The Nashville Predators’ 2-0 series lead over the Anaheim Ducks in the first round of the Western Conference playoffs should come as no surprise. However, the way the Predators reached that advantage has turned some heads.
In Game 1, Nashville jumped out to a fast start thanks to James Neal’s goal 35 seconds into the game. The Predators rallied after giving up the next two goals to net the last two scores. The wins have helped Nashville come away with home-ice advantage after a pair of 3-2 victories.
Coach Peter Laviolette’s club effectively changed gears and used a combination of speed and grind-it-out play to earn the opening two games. This change of pace flustered the Ducks and showed that the Predators won’t be a pushed over.
The Predators took a lot of the principles from the series opener and used them in Game 2.
There’s usually a feeling-out period in the first game of a postseason series where teams try to figure out a way to break through. However, Nashville wanted to skip that process and get on the board.
The Predators moved quickly and actually had a 3-on-0 with Ducks’ goalie John Gibson, but a pinching Shea Weber couldn’t put it home. Neal eventually deposited the feed from Ryan Johansen for his first of the series.
Nashville then used its speed to turn chances at the Anaheim end into goals. The markers by Colin Wilson and Filip Forsberg came from turnovers. The Wilson goal came after Ryan Ellis got quickly up the wing and threw the puck out front.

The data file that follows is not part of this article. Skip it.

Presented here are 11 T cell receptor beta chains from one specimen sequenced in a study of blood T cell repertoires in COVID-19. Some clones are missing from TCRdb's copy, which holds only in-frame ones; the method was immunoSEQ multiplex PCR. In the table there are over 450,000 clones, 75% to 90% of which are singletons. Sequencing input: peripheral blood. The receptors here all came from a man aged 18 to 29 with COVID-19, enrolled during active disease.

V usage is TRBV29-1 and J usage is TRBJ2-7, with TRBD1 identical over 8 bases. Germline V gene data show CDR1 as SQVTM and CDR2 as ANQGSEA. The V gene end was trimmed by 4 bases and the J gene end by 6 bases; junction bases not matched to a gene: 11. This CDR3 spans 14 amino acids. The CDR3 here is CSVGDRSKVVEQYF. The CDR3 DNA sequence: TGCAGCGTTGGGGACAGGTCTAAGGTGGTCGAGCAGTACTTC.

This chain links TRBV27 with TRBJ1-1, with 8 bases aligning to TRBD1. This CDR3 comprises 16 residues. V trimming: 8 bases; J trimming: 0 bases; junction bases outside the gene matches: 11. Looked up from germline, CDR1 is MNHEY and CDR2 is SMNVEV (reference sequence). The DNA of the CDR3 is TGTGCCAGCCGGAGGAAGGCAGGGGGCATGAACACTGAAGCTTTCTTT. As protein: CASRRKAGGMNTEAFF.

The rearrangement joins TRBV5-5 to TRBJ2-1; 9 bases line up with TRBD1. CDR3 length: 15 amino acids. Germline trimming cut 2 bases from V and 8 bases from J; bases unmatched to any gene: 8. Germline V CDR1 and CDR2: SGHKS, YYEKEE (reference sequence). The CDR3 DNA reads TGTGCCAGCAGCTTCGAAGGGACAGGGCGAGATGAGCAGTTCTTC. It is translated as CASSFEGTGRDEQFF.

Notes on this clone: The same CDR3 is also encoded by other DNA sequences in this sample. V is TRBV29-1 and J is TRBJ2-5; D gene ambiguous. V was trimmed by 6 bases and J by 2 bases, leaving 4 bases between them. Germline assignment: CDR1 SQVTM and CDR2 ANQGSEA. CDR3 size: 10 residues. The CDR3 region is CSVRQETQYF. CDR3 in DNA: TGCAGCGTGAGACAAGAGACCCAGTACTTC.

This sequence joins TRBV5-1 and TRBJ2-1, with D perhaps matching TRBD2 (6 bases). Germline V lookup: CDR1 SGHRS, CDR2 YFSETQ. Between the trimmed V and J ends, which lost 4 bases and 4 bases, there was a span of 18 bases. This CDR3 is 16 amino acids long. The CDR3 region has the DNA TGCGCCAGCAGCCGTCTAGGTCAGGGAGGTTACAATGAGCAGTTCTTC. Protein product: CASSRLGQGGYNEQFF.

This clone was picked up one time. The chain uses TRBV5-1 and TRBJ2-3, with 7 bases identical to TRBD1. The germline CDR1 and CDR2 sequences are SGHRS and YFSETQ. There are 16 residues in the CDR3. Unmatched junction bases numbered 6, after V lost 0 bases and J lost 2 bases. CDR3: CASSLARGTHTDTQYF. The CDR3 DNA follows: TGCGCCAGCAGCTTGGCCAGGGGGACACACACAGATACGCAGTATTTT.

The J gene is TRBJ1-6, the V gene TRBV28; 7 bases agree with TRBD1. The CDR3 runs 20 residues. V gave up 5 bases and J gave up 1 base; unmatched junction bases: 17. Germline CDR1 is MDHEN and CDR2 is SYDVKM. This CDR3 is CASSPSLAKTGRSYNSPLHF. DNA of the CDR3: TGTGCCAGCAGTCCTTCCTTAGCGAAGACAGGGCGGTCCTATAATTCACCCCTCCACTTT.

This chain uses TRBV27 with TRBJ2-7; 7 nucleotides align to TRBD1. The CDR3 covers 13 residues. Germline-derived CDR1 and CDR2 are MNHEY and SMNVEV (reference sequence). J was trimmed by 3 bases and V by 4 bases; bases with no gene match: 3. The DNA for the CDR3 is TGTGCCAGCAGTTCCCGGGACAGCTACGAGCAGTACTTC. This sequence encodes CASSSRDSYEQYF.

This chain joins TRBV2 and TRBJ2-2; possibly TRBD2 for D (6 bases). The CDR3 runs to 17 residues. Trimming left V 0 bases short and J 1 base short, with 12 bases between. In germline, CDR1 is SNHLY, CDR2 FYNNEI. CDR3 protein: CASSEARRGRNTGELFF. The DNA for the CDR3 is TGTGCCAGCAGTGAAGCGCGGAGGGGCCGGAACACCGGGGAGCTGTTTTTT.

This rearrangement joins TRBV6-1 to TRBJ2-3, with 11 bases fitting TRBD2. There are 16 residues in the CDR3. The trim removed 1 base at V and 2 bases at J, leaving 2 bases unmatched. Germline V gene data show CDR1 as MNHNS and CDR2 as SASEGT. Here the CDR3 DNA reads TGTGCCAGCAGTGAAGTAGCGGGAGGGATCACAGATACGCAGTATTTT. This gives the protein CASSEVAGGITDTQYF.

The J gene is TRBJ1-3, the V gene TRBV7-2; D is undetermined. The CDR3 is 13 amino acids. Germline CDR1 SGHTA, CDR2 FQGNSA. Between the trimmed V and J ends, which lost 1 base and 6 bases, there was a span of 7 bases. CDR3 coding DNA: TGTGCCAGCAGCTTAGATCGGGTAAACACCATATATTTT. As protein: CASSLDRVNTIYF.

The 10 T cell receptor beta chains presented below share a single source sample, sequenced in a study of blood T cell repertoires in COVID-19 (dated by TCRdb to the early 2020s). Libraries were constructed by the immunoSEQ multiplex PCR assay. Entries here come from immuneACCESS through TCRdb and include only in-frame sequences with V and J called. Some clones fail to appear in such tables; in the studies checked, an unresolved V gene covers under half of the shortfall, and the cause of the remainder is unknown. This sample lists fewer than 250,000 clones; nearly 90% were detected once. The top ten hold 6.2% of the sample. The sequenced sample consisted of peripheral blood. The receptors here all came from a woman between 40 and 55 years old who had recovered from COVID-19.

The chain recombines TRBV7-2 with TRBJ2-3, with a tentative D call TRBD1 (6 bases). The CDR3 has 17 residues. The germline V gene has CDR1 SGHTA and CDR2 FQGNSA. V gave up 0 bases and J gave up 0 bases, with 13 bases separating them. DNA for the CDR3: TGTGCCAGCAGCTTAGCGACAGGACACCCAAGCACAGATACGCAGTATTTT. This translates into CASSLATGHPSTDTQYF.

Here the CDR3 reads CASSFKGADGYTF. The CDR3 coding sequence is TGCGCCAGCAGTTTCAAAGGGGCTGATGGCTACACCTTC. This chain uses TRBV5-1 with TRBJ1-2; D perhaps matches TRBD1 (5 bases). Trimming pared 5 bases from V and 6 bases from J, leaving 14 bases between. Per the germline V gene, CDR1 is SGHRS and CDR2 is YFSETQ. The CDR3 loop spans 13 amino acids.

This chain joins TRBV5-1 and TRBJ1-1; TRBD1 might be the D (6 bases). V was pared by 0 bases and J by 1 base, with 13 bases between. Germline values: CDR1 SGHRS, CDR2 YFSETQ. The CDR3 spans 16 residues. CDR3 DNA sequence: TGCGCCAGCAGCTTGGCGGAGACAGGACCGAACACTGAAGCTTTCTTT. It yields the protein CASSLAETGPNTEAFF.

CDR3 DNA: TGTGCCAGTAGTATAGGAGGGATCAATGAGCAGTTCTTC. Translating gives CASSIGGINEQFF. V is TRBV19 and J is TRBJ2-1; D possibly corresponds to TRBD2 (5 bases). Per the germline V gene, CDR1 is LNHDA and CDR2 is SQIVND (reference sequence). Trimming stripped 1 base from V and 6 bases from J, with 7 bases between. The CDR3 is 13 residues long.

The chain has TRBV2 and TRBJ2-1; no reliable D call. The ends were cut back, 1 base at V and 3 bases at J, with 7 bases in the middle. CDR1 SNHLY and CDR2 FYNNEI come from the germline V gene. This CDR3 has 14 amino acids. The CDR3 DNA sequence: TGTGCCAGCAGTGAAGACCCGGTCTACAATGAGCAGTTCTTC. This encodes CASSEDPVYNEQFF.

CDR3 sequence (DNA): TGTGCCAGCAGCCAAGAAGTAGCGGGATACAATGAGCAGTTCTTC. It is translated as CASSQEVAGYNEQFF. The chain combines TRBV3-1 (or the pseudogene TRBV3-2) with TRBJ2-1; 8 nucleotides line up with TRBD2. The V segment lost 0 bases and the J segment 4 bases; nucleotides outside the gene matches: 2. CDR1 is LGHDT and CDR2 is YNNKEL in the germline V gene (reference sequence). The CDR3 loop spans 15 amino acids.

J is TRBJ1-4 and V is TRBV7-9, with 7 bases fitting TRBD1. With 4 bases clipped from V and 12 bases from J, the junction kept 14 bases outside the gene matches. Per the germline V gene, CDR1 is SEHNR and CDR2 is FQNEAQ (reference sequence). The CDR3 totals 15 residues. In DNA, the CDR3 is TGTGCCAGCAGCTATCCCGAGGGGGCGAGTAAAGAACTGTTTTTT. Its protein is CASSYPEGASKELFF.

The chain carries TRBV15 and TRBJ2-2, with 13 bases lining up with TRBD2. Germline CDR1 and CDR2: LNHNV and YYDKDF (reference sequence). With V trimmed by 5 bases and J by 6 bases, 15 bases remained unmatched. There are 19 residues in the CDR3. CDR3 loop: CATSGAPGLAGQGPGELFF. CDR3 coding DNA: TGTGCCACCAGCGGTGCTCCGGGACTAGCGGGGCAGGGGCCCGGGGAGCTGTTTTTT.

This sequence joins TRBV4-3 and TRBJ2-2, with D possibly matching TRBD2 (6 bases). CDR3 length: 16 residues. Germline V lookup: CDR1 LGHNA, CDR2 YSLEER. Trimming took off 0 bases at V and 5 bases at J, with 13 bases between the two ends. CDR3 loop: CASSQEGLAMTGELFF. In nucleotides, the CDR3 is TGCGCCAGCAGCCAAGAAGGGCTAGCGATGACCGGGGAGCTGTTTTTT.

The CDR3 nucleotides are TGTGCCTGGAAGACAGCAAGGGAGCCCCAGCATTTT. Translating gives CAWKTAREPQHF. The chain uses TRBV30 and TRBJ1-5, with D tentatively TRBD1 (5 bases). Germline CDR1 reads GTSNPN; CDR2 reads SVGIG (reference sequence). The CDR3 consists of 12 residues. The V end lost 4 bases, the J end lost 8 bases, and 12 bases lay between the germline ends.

The last goal of Game 1 summed up what the Predators have done all series. Forsberg created a turnover and quickly got into the Anaheim end. The young Swede passed the puck out front looking for a streaking Craig Smith, but it bounced off an Anaheim defenseman and past an outstretched Gibson for the game-winning goal.
The Ducks are a fast team, but the Predators can speed it up when needed. Speed being deployed at the right time is one reason that Nashville is up 2-0 in the series.
Nashville Predators Turn Back the Clock
The Predators do play a faster pace under Laviollete than they used to when now-Washington Capitals coach Barry Trotz was in charge. The defense jumps into the rush to be a part of the offense. However, Nashville channeled some of the old defensive style as it held Anaheim without a shot for nearly 14 minutes between the end of the second and start of the third periods in Game 1.
That harkened back to the days where the Predators would win games in low-scoring affairs where the defense would stymie the faster team. The Ducks like to play up-tempo, but had a hard time managing shots on Pekka Rinne for good portions of the game.
A team has to win any way it can in the postseason, and Nashville did that in the first two games. Anaheim wants to play at a fast pace, but it’s been tough sledding. The Ducks got off to a fast start, but the Predators were able to scratch out another 3-2 win.
Many predicted that Anaheim would move on and face their rivals, the Los Angeles Kings, in the next round. That could still happen, but the Predators have made their mark so far on the 2016 Stanley Cup playoffs.
Don’t be surprised if Nashville collects its second series win over Anaheim.
Covered hockey since attending SUNY Oswego in Upstate New York in the early 2000s. Has written about college, major junior and professional hockey for the last five years.
Resides in Watertown, NY.